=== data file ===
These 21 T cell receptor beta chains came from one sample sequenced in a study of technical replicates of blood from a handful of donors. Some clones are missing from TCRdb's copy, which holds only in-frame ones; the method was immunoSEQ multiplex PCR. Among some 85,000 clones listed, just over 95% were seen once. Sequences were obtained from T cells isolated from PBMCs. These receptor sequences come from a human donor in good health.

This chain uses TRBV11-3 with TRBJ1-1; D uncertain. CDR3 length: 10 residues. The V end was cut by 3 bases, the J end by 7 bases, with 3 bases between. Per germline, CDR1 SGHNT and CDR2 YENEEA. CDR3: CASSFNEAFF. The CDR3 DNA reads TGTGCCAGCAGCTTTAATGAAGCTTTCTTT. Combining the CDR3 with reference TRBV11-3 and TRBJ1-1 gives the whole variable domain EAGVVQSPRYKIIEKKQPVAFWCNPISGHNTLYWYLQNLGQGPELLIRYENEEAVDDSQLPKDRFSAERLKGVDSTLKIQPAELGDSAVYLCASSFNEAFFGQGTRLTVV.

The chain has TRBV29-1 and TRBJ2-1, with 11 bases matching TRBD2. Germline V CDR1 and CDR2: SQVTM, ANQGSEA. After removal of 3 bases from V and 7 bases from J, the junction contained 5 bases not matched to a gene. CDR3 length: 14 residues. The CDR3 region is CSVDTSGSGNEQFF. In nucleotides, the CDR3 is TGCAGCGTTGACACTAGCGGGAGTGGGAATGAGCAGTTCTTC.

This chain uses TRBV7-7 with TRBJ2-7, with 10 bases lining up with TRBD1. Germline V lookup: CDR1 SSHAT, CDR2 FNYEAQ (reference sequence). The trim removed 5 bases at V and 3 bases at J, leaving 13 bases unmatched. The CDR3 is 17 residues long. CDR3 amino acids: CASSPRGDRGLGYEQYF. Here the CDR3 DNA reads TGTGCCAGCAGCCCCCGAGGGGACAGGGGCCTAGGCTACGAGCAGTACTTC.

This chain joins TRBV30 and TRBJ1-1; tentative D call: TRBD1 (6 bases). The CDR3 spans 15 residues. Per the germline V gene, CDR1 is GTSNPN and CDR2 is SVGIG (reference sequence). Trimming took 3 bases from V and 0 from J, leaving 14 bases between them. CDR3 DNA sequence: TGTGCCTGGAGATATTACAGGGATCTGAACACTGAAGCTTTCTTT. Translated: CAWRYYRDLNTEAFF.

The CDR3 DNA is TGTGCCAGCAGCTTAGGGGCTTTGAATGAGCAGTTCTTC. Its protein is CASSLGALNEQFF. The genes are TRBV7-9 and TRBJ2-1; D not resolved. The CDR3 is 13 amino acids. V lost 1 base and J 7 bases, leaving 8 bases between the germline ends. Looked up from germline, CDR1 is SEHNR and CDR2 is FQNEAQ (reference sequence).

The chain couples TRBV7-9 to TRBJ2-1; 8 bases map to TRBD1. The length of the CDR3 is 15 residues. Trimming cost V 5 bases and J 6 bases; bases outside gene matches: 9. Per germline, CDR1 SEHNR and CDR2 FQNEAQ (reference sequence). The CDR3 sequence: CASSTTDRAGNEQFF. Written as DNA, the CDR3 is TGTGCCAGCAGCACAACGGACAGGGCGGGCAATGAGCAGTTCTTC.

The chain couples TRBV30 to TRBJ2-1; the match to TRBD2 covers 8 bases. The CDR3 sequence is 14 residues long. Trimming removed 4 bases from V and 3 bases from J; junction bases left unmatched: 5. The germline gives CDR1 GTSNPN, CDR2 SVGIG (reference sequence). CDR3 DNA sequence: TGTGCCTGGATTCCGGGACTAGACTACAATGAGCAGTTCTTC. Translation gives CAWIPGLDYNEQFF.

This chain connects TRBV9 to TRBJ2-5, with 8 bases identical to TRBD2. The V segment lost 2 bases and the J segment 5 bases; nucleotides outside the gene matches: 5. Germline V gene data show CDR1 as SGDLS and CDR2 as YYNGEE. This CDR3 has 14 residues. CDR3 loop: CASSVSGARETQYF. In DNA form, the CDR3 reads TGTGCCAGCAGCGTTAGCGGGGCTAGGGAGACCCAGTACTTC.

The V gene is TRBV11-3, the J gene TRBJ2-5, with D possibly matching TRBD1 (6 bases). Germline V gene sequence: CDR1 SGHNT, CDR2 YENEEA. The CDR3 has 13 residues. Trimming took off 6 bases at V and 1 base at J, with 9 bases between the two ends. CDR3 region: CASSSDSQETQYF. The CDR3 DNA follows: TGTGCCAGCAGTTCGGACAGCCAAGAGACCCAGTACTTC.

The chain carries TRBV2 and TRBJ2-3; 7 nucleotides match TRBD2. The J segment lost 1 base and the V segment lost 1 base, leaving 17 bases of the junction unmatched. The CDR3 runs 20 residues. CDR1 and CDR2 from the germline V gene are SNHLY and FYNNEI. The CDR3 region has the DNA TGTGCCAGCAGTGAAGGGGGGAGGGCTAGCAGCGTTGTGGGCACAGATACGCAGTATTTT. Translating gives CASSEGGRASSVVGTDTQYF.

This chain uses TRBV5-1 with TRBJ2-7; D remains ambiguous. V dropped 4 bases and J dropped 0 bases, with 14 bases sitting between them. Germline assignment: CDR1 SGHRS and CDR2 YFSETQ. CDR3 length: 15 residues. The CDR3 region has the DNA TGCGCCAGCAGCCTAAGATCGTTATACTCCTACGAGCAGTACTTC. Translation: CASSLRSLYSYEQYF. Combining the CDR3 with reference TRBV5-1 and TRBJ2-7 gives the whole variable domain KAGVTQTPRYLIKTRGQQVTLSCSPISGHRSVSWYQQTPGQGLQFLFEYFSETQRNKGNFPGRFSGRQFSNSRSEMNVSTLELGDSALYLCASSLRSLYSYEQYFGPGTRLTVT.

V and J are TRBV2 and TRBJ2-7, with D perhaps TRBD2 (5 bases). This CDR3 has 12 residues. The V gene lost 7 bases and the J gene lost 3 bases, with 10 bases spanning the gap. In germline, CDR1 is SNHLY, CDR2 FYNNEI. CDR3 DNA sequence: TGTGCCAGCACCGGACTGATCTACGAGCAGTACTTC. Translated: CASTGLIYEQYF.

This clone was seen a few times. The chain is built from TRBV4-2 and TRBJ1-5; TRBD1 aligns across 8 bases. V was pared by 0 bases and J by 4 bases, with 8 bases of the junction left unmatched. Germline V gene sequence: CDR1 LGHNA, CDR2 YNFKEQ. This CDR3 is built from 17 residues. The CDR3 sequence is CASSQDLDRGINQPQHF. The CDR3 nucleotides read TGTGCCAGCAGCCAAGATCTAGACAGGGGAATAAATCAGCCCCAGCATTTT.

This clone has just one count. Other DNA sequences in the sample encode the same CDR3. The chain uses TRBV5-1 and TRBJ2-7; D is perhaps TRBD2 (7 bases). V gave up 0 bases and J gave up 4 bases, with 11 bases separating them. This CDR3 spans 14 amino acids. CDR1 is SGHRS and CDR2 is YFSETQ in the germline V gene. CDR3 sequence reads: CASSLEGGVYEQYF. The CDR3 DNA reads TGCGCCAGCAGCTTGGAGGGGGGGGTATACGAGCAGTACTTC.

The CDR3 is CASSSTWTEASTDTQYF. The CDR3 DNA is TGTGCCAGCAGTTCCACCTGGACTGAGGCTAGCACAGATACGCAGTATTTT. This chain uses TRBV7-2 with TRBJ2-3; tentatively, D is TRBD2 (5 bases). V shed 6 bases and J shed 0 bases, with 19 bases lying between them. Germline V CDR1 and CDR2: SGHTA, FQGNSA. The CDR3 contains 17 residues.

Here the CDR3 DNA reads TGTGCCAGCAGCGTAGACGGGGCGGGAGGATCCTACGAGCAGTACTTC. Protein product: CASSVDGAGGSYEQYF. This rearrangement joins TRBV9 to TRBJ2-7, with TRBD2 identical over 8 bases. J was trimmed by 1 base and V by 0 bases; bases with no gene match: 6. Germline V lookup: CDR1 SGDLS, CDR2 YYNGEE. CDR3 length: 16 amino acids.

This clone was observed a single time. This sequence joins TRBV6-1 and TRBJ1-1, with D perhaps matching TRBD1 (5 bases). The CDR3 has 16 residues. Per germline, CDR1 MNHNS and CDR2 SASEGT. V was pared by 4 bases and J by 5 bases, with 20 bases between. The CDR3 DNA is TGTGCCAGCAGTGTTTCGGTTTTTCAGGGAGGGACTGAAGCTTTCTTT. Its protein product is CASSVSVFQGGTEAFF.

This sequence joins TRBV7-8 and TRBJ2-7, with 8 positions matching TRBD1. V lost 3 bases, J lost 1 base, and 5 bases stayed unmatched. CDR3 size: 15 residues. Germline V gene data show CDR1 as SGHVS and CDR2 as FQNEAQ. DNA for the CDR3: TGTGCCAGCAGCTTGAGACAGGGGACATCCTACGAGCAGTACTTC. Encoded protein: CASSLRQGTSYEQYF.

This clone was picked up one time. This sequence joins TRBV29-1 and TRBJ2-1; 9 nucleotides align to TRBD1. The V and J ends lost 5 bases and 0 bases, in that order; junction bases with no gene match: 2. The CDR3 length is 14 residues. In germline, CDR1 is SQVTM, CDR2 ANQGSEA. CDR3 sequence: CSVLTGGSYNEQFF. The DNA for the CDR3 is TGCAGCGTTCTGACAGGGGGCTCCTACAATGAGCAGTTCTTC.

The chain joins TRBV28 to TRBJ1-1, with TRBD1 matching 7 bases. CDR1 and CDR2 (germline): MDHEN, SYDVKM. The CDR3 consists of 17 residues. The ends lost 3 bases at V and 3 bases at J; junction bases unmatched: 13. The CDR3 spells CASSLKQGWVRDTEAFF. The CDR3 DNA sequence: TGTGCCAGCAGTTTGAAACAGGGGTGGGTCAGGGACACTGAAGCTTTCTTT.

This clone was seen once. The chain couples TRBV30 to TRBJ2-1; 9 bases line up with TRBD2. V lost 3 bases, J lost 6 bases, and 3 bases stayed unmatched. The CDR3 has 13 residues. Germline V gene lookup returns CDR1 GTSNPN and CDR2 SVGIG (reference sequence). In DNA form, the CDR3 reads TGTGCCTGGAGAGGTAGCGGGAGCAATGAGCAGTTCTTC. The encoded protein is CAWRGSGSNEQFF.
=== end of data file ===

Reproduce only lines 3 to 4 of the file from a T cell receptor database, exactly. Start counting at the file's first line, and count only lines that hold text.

The chain has TRBV29-1 and TRBJ2-1, with 11 bases matching TRBD2. Germline V CDR1 and CDR2: SQVTM, ANQGSEA. After removal of 3 bases from V and 7 bases from J, the junction contained 5 bases not matched to a gene. CDR3 length: 14 residues. The CDR3 region is CSVDTSGSGNEQFF. In nucleotides, the CDR3 is TGCAGCGTTGACACTAGCGGGAGTGGGAATGAGCAGTTCTTC.

This chain uses TRBV7-7 with TRBJ2-7, with 10 bases lining up with TRBD1. Germline V lookup: CDR1 SSHAT, CDR2 FNYEAQ (reference sequence). The trim removed 5 bases at V and 3 bases at J, leaving 13 bases unmatched. The CDR3 is 17 residues long. CDR3 amino acids: CASSPRGDRGLGYEQYF. Here the CDR3 DNA reads TGTGCCAGCAGCCCCCGAGGGGACAGGGGCCTAGGCTACGAGCAGTACTTC.